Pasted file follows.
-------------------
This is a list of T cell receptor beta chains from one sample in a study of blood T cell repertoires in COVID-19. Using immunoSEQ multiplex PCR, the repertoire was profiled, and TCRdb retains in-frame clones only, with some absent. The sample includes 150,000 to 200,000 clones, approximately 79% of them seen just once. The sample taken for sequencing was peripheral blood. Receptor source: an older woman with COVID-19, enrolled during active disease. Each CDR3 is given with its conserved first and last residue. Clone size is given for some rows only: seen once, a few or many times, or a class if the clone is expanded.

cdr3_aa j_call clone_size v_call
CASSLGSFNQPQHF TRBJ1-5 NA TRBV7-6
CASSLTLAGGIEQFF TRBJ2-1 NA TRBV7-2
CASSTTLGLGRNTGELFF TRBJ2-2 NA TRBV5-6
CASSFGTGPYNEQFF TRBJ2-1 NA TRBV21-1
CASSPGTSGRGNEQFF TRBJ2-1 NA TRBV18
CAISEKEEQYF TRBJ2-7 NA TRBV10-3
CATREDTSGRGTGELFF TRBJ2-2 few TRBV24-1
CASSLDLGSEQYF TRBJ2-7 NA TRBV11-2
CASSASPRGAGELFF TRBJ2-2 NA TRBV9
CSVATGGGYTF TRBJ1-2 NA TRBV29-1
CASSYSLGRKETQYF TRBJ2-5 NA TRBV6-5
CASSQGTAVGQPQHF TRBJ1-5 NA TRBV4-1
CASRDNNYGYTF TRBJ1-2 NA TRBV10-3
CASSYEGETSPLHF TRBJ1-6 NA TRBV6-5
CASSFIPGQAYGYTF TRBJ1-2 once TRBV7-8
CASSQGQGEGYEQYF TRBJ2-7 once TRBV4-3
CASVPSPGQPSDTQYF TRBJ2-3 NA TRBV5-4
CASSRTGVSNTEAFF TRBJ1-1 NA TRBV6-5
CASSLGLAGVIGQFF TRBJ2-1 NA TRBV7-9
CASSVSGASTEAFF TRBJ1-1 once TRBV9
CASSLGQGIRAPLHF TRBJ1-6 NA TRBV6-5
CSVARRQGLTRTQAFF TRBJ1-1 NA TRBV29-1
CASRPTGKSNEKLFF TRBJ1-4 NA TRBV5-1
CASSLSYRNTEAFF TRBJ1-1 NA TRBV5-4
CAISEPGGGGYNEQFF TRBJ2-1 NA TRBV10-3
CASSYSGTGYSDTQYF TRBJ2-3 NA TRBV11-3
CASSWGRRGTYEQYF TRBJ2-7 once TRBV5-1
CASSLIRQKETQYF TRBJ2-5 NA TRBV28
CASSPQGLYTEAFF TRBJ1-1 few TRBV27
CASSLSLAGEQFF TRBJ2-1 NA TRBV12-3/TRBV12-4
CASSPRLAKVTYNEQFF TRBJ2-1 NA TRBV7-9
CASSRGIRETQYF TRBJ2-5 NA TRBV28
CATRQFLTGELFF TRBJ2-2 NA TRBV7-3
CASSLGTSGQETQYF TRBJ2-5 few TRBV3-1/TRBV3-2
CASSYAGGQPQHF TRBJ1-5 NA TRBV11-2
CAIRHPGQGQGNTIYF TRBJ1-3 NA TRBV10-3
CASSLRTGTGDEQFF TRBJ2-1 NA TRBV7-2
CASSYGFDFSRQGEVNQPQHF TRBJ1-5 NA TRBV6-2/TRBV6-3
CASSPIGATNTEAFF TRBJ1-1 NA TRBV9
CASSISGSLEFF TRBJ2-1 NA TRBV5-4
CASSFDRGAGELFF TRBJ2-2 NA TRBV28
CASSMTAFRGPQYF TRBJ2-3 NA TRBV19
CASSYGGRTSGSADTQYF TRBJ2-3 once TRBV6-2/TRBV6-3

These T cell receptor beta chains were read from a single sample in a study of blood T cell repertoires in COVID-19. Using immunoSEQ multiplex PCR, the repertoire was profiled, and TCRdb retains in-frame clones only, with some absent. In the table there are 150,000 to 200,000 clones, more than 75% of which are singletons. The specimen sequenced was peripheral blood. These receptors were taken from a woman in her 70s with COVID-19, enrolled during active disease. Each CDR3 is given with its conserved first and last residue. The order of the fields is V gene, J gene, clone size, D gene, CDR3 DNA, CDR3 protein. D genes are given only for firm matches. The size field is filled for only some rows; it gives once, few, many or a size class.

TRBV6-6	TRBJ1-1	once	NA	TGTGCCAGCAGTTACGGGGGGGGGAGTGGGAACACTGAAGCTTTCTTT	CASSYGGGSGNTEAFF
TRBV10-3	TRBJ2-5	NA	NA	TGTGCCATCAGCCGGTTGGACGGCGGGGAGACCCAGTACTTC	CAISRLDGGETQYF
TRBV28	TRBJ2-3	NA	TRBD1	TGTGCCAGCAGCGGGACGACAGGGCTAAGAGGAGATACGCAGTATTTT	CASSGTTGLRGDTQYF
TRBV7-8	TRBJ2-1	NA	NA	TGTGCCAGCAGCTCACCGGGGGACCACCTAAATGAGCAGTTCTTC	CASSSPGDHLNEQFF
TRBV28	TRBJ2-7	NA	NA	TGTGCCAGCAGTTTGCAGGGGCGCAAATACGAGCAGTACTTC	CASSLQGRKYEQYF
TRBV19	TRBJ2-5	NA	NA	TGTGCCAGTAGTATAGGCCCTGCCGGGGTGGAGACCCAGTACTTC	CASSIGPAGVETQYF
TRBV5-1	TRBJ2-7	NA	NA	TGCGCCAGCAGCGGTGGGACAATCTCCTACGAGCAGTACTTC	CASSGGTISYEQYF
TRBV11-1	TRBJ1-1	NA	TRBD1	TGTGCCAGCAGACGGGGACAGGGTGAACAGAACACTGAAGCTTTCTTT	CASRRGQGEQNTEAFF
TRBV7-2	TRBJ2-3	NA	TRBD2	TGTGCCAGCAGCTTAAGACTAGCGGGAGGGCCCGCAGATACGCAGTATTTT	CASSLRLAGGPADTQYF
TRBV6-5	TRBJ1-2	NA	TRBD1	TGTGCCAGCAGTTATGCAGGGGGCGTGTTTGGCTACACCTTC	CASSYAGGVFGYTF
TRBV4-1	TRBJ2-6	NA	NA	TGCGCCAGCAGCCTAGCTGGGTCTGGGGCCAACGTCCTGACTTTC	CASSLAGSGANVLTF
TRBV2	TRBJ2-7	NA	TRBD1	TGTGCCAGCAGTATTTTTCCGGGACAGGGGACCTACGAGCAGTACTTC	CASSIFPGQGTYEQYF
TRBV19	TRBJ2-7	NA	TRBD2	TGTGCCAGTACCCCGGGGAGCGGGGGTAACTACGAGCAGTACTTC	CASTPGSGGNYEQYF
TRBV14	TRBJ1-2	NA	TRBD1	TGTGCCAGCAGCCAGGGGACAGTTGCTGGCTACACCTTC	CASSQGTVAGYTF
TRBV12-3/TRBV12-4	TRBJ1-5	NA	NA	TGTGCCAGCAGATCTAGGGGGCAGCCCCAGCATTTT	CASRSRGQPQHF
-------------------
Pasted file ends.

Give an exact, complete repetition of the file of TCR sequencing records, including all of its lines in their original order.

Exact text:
This is a list of T cell receptor beta chains from one sample in a study of blood T cell repertoires in COVID-19. Using immunoSEQ multiplex PCR, the repertoire was profiled, and TCRdb retains in-frame clones only, with some absent. The sample includes 150,000 to 200,000 clones, approximately 79% of them seen just once. The sample taken for sequencing was peripheral blood. Receptor source: an older woman with COVID-19, enrolled during active disease. Each CDR3 is given with its conserved first and last residue. Clone size is given for some rows only: seen once, a few or many times, or a class if the clone is expanded.

cdr3_aa j_call clone_size v_call
CASSLGSFNQPQHF TRBJ1-5 NA TRBV7-6
CASSLTLAGGIEQFF TRBJ2-1 NA TRBV7-2
CASSTTLGLGRNTGELFF TRBJ2-2 NA TRBV5-6
CASSFGTGPYNEQFF TRBJ2-1 NA TRBV21-1
CASSPGTSGRGNEQFF TRBJ2-1 NA TRBV18
CAISEKEEQYF TRBJ2-7 NA TRBV10-3
CATREDTSGRGTGELFF TRBJ2-2 few TRBV24-1
CASSLDLGSEQYF TRBJ2-7 NA TRBV11-2
CASSASPRGAGELFF TRBJ2-2 NA TRBV9
CSVATGGGYTF TRBJ1-2 NA TRBV29-1
CASSYSLGRKETQYF TRBJ2-5 NA TRBV6-5
CASSQGTAVGQPQHF TRBJ1-5 NA TRBV4-1
CASRDNNYGYTF TRBJ1-2 NA TRBV10-3
CASSYEGETSPLHF TRBJ1-6 NA TRBV6-5
CASSFIPGQAYGYTF TRBJ1-2 once TRBV7-8
CASSQGQGEGYEQYF TRBJ2-7 once TRBV4-3
CASVPSPGQPSDTQYF TRBJ2-3 NA TRBV5-4
CASSRTGVSNTEAFF TRBJ1-1 NA TRBV6-5
CASSLGLAGVIGQFF TRBJ2-1 NA TRBV7-9
CASSVSGASTEAFF TRBJ1-1 once TRBV9
CASSLGQGIRAPLHF TRBJ1-6 NA TRBV6-5
CSVARRQGLTRTQAFF TRBJ1-1 NA TRBV29-1
CASRPTGKSNEKLFF TRBJ1-4 NA TRBV5-1
CASSLSYRNTEAFF TRBJ1-1 NA TRBV5-4
CAISEPGGGGYNEQFF TRBJ2-1 NA TRBV10-3
CASSYSGTGYSDTQYF TRBJ2-3 NA TRBV11-3
CASSWGRRGTYEQYF TRBJ2-7 once TRBV5-1
CASSLIRQKETQYF TRBJ2-5 NA TRBV28
CASSPQGLYTEAFF TRBJ1-1 few TRBV27
CASSLSLAGEQFF TRBJ2-1 NA TRBV12-3/TRBV12-4
CASSPRLAKVTYNEQFF TRBJ2-1 NA TRBV7-9
CASSRGIRETQYF TRBJ2-5 NA TRBV28
CATRQFLTGELFF TRBJ2-2 NA TRBV7-3
CASSLGTSGQETQYF TRBJ2-5 few TRBV3-1/TRBV3-2
CASSYAGGQPQHF TRBJ1-5 NA TRBV11-2
CAIRHPGQGQGNTIYF TRBJ1-3 NA TRBV10-3
CASSLRTGTGDEQFF TRBJ2-1 NA TRBV7-2
CASSYGFDFSRQGEVNQPQHF TRBJ1-5 NA TRBV6-2/TRBV6-3
CASSPIGATNTEAFF TRBJ1-1 NA TRBV9
CASSISGSLEFF TRBJ2-1 NA TRBV5-4
CASSFDRGAGELFF TRBJ2-2 NA TRBV28
CASSMTAFRGPQYF TRBJ2-3 NA TRBV19
CASSYGGRTSGSADTQYF TRBJ2-3 once TRBV6-2/TRBV6-3

These T cell receptor beta chains were read from a single sample in a study of blood T cell repertoires in COVID-19. Using immunoSEQ multiplex PCR, the repertoire was profiled, and TCRdb retains in-frame clones only, with some absent. In the table there are 150,000 to 200,000 clones, more than 75% of which are singletons. The specimen sequenced was peripheral blood. These receptors were taken from a woman in her 70s with COVID-19, enrolled during active disease. Each CDR3 is given with its conserved first and last residue. The order of the fields is V gene, J gene, clone size, D gene, CDR3 DNA, CDR3 protein. D genes are given only for firm matches. The size field is filled for only some rows; it gives once, few, many or a size class.

TRBV6-6	TRBJ1-1	once	NA	TGTGCCAGCAGTTACGGGGGGGGGAGTGGGAACACTGAAGCTTTCTTT	CASSYGGGSGNTEAFF
TRBV10-3	TRBJ2-5	NA	NA	TGTGCCATCAGCCGGTTGGACGGCGGGGAGACCCAGTACTTC	CAISRLDGGETQYF
TRBV28	TRBJ2-3	NA	TRBD1	TGTGCCAGCAGCGGGACGACAGGGCTAAGAGGAGATACGCAGTATTTT	CASSGTTGLRGDTQYF
TRBV7-8	TRBJ2-1	NA	NA	TGTGCCAGCAGCTCACCGGGGGACCACCTAAATGAGCAGTTCTTC	CASSSPGDHLNEQFF
TRBV28	TRBJ2-7	NA	NA	TGTGCCAGCAGTTTGCAGGGGCGCAAATACGAGCAGTACTTC	CASSLQGRKYEQYF
TRBV19	TRBJ2-5	NA	NA	TGTGCCAGTAGTATAGGCCCTGCCGGGGTGGAGACCCAGTACTTC	CASSIGPAGVETQYF
TRBV5-1	TRBJ2-7	NA	NA	TGCGCCAGCAGCGGTGGGACAATCTCCTACGAGCAGTACTTC	CASSGGTISYEQYF
TRBV11-1	TRBJ1-1	NA	TRBD1	TGTGCCAGCAGACGGGGACAGGGTGAACAGAACACTGAAGCTTTCTTT	CASRRGQGEQNTEAFF
TRBV7-2	TRBJ2-3	NA	TRBD2	TGTGCCAGCAGCTTAAGACTAGCGGGAGGGCCCGCAGATACGCAGTATTTT	CASSLRLAGGPADTQYF
TRBV6-5	TRBJ1-2	NA	TRBD1	TGTGCCAGCAGTTATGCAGGGGGCGTGTTTGGCTACACCTTC	CASSYAGGVFGYTF
TRBV4-1	TRBJ2-6	NA	NA	TGCGCCAGCAGCCTAGCTGGGTCTGGGGCCAACGTCCTGACTTTC	CASSLAGSGANVLTF
TRBV2	TRBJ2-7	NA	TRBD1	TGTGCCAGCAGTATTTTTCCGGGACAGGGGACCTACGAGCAGTACTTC	CASSIFPGQGTYEQYF
TRBV19	TRBJ2-7	NA	TRBD2	TGTGCCAGTACCCCGGGGAGCGGGGGTAACTACGAGCAGTACTTC	CASTPGSGGNYEQYF
TRBV14	TRBJ1-2	NA	TRBD1	TGTGCCAGCAGCCAGGGGACAGTTGCTGGCTACACCTTC	CASSQGTVAGYTF
TRBV12-3/TRBV12-4	TRBJ1-5	NA	NA	TGTGCCAGCAGATCTAGGGGGCAGCCCCAGCATTTT	CASRSRGQPQHF